As the president of a private university, with the continual spread of the coronavirus, I anticipated how we would move forward to protect our campus body. Following President Donald Trump’s address earlier this week, I knew we would need to make the difficult decision of transitioning to remote-learning for a period of time.
At the end of this week, President Trump declared a national emergency in light of this pandemic. Now is the time for universities to consider all necessary precautions to secure the safety and health of their students.
As the coronavirus continues to spread in Florida, we decided to take all necessary measures to be responsive and, first and foremost, ensure the safety of our community.
This past Friday, Southeastern University announced to our students that all face-to-face classes will transition to a remote-learning format.
We have chosen to close school on Monday, March 16, for students and faculty to prepare for this transition, which will take place from March 17 to April 13 until further notice.
Many institutions of higher education, both private and state, are taking a similar approach. As they embark on this new strategy of education, many students may be concerned of the impact this will have on the remainder of their semester, including major events (such as graduation) and their individual academic success.
But, like many universities following a similar plan of action, for our campus this temporary shift to remote instruction will not change the academic calendar.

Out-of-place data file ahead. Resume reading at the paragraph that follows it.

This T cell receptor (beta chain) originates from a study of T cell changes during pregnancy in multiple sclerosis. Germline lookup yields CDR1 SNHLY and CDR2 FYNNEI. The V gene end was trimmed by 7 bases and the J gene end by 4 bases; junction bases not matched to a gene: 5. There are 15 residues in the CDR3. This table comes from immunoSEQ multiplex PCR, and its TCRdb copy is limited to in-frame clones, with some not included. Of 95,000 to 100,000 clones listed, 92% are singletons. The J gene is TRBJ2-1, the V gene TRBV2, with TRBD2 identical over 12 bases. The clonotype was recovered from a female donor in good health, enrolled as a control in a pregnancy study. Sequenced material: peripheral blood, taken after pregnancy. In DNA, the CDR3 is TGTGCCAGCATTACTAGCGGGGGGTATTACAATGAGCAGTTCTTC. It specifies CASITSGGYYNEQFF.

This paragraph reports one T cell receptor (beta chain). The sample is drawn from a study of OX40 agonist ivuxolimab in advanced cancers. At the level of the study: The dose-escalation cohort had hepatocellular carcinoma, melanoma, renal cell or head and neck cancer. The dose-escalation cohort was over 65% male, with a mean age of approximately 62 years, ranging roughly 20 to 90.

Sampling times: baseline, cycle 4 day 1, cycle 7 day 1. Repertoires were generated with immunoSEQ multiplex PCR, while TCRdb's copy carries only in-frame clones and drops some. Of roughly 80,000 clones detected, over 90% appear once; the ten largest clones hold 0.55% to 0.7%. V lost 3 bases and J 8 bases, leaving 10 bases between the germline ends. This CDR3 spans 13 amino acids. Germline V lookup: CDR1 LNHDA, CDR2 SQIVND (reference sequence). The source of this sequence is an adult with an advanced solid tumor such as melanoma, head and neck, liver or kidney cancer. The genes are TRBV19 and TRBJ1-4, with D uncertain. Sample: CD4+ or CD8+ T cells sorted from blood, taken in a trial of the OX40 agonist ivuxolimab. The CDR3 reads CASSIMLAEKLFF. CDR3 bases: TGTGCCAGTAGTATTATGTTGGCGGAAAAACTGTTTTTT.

At Southeastern, our final exams, start and end dates for the semester, and our commitment to academic excellence will remain the same.
Moving to a remote and virtual learning space, we are seeking to remain flexible and supportive of all of our students throughout this season. Similar to how other campuses are operating, faculty will continue to communicate directly with students as their classes progress forward, and remain on schedule.
Of course, these transitions to remote instruction require patience and cooperation. Both parents and students may be alarmed by these developments, but these steps of action are being taken as a precaution. All of this is in an effort to contribute to the decrease of the spread of the coronavirus.
Our teams continue to work diligently to accommodate this transition for our campus, and we are providing additional information as it becomes available. During this time, our administration, faculty and staff will continue to remain focused on their roles to see our students succeed.
While the coming weeks present a very different way of doing life together as a university, we believe this season will only strengthen us further.
It is easy to allow stressful situations to get the best of us, and these uncertain times surely present a unique way of approaching education.
We trust, as I know many other state and private universities do as well, that we will make this transition to a new way of learning seamless and undisruptive, with every effort to ensure the academic success and health of our students.
At Southeastern University, we believe these difficult decisions have ultimately been made to best serve and support our students. After all, our sole purpose is to see them thrive.